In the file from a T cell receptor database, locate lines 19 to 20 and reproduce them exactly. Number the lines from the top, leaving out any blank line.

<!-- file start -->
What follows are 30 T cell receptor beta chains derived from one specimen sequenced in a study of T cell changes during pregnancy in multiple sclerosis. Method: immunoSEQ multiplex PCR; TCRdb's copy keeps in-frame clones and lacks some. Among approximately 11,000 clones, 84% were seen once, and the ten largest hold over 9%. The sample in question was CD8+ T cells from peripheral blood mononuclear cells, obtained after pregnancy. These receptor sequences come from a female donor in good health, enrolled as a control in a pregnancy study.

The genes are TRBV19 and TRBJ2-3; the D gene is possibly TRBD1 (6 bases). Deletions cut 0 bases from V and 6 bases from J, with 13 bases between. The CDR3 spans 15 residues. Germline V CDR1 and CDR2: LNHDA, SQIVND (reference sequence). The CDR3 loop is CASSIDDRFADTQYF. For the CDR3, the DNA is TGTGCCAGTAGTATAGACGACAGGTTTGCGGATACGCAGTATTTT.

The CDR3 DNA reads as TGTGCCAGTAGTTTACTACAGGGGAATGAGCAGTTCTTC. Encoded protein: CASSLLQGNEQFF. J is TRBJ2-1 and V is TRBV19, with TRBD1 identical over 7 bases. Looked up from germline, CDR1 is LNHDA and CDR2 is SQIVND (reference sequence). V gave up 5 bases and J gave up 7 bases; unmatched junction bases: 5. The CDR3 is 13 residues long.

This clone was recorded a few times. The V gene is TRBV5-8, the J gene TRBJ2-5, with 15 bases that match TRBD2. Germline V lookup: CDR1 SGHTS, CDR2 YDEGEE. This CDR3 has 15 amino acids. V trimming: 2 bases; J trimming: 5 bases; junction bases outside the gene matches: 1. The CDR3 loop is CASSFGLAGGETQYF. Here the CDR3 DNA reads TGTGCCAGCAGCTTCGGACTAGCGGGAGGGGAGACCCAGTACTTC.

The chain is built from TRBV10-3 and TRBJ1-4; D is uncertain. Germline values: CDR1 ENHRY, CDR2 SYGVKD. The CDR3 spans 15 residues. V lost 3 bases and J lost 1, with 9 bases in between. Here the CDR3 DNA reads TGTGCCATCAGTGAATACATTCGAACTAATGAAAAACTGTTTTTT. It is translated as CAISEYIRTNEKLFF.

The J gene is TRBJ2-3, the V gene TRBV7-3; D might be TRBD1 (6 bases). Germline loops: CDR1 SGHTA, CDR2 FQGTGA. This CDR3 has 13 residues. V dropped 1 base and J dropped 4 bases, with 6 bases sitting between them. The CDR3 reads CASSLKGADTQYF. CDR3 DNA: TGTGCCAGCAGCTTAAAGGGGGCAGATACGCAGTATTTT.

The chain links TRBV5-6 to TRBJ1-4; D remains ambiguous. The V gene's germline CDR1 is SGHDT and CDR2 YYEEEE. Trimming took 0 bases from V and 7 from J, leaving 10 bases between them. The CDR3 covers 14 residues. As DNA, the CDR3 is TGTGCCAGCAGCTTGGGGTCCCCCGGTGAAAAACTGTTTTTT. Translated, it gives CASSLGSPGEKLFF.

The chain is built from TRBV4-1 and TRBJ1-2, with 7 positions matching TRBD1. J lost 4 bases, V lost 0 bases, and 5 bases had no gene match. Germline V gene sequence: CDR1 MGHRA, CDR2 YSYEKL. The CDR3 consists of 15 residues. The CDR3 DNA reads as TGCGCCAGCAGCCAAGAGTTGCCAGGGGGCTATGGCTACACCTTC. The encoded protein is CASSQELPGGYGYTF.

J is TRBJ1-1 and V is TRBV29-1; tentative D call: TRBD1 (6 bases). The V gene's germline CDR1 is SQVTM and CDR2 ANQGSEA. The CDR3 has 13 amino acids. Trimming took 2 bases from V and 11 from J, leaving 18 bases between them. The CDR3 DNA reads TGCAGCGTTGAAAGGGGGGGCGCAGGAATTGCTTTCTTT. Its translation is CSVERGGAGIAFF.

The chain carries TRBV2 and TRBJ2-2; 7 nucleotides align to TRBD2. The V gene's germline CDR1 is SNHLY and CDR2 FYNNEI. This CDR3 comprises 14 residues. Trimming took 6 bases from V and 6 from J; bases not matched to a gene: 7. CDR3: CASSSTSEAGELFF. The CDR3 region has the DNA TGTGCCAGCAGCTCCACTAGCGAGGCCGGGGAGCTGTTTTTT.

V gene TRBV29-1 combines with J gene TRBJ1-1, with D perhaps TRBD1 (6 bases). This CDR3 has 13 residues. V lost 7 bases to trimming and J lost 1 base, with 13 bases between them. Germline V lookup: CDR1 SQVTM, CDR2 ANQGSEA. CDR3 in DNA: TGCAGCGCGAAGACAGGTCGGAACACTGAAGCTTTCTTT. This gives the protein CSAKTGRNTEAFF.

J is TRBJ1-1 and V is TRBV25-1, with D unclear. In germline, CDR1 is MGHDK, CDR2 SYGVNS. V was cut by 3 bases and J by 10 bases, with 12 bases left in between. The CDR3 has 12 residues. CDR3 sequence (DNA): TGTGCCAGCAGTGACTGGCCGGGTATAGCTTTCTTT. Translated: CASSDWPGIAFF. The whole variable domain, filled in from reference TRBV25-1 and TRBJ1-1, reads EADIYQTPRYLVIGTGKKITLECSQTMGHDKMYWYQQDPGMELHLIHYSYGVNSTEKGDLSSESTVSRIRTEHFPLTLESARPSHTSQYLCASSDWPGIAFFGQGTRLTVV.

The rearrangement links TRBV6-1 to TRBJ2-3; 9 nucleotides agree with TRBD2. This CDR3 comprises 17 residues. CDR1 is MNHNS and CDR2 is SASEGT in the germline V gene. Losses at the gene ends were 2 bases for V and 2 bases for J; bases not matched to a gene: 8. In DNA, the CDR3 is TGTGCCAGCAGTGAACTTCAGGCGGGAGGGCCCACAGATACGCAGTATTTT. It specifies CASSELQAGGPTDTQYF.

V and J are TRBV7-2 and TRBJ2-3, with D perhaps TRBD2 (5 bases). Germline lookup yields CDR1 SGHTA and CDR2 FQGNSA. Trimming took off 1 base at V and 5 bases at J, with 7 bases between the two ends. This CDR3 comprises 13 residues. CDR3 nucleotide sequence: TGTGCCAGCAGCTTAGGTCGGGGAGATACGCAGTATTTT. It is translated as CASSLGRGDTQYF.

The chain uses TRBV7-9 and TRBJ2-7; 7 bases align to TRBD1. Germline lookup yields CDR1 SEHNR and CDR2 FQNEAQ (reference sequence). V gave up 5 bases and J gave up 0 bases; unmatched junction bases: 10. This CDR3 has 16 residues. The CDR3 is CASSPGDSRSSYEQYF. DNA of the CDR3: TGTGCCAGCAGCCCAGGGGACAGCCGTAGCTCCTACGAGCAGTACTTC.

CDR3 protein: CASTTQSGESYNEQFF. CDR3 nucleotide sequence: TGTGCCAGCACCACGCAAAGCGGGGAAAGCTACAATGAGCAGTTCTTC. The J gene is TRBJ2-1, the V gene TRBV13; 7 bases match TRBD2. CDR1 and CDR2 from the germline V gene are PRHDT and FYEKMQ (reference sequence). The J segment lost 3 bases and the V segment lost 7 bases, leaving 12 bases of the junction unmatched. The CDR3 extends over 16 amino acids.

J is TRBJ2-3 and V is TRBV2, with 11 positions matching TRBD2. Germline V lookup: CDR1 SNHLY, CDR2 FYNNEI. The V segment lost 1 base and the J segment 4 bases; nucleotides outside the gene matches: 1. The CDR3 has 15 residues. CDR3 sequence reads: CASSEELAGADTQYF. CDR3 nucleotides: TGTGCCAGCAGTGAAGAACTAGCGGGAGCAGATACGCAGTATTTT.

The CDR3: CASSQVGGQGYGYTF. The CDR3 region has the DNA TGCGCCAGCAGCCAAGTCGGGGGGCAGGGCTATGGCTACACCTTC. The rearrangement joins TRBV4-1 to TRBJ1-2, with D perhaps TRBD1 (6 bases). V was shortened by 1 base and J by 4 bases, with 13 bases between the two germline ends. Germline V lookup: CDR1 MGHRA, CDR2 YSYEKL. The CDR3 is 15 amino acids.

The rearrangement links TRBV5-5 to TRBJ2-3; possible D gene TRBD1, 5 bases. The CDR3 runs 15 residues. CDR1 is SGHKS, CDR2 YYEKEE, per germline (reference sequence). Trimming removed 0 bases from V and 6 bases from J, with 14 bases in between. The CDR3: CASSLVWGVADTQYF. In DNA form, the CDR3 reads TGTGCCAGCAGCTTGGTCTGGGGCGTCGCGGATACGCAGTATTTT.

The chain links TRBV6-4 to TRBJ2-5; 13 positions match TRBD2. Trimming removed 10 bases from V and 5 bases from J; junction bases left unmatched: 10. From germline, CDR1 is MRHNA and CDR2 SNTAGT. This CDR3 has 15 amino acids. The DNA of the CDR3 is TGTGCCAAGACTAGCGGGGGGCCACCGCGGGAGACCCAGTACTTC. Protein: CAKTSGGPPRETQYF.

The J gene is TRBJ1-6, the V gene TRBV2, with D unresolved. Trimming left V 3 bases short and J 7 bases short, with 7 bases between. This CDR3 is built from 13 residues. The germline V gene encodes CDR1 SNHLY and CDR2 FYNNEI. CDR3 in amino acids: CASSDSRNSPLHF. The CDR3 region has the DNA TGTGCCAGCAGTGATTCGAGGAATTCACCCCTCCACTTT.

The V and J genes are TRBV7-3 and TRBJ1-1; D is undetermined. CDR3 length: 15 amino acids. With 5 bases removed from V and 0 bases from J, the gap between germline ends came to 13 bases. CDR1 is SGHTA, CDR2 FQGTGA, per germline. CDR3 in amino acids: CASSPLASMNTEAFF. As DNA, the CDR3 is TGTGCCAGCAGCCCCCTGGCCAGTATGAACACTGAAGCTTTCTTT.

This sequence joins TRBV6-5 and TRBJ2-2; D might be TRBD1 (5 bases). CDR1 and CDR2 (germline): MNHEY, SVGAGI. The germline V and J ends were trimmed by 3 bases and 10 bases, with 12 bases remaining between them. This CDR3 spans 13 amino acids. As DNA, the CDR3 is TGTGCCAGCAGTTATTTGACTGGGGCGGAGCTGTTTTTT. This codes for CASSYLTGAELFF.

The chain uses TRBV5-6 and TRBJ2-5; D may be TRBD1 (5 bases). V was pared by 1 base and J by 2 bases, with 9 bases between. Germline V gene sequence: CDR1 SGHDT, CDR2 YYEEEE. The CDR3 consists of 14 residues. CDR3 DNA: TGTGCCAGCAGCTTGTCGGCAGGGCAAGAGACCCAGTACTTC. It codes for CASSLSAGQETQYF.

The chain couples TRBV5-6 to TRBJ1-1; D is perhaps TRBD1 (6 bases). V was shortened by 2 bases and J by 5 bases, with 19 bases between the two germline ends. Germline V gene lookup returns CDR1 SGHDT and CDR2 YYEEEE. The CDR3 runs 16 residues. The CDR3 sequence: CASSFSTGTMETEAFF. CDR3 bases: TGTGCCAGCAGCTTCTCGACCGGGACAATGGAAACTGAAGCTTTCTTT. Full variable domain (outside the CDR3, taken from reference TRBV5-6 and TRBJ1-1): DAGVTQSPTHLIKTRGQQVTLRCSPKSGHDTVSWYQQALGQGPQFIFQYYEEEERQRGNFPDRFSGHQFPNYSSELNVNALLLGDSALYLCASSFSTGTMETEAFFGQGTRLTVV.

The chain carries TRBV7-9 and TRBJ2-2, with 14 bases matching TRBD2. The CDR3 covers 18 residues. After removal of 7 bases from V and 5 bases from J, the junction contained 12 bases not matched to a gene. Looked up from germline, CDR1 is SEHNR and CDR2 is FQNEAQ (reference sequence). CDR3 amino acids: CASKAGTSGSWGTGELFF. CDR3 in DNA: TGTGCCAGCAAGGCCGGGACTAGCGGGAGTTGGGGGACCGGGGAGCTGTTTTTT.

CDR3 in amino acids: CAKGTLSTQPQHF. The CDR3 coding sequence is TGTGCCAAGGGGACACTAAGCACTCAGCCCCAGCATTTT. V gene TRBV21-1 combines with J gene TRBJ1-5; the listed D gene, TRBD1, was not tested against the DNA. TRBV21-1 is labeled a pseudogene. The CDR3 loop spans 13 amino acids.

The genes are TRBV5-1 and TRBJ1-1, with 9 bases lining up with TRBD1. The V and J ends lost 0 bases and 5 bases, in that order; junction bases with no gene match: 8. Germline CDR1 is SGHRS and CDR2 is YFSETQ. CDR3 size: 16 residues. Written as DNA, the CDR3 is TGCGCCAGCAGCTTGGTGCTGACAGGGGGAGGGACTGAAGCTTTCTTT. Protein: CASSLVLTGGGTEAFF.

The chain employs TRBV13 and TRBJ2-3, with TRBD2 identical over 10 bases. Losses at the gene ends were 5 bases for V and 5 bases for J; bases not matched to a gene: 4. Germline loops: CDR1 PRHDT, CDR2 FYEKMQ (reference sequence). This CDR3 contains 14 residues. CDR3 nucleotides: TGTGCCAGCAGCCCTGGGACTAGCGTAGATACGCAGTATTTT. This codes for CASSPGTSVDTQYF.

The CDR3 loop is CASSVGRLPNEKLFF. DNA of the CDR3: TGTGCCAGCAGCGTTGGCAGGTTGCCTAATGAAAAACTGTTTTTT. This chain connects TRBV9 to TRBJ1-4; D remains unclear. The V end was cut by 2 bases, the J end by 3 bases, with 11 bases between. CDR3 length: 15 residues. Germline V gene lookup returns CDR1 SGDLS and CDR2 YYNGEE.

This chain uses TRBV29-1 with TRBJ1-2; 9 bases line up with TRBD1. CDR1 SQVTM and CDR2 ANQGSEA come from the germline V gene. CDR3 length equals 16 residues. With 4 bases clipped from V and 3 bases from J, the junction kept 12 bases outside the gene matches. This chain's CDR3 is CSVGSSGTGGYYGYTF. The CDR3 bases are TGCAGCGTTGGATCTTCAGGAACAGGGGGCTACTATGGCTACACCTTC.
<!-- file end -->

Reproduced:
The rearrangement links TRBV5-5 to TRBJ2-3; possible D gene TRBD1, 5 bases. The CDR3 runs 15 residues. CDR1 is SGHKS, CDR2 YYEKEE, per germline (reference sequence). Trimming removed 0 bases from V and 6 bases from J, with 14 bases in between. The CDR3: CASSLVWGVADTQYF. In DNA form, the CDR3 reads TGTGCCAGCAGCTTGGTCTGGGGCGTCGCGGATACGCAGTATTTT.

The chain links TRBV6-4 to TRBJ2-5; 13 positions match TRBD2. Trimming removed 10 bases from V and 5 bases from J; junction bases left unmatched: 10. From germline, CDR1 is MRHNA and CDR2 SNTAGT. This CDR3 has 15 amino acids. The DNA of the CDR3 is TGTGCCAAGACTAGCGGGGGGCCACCGCGGGAGACCCAGTACTTC. Protein: CAKTSGGPPRETQYF.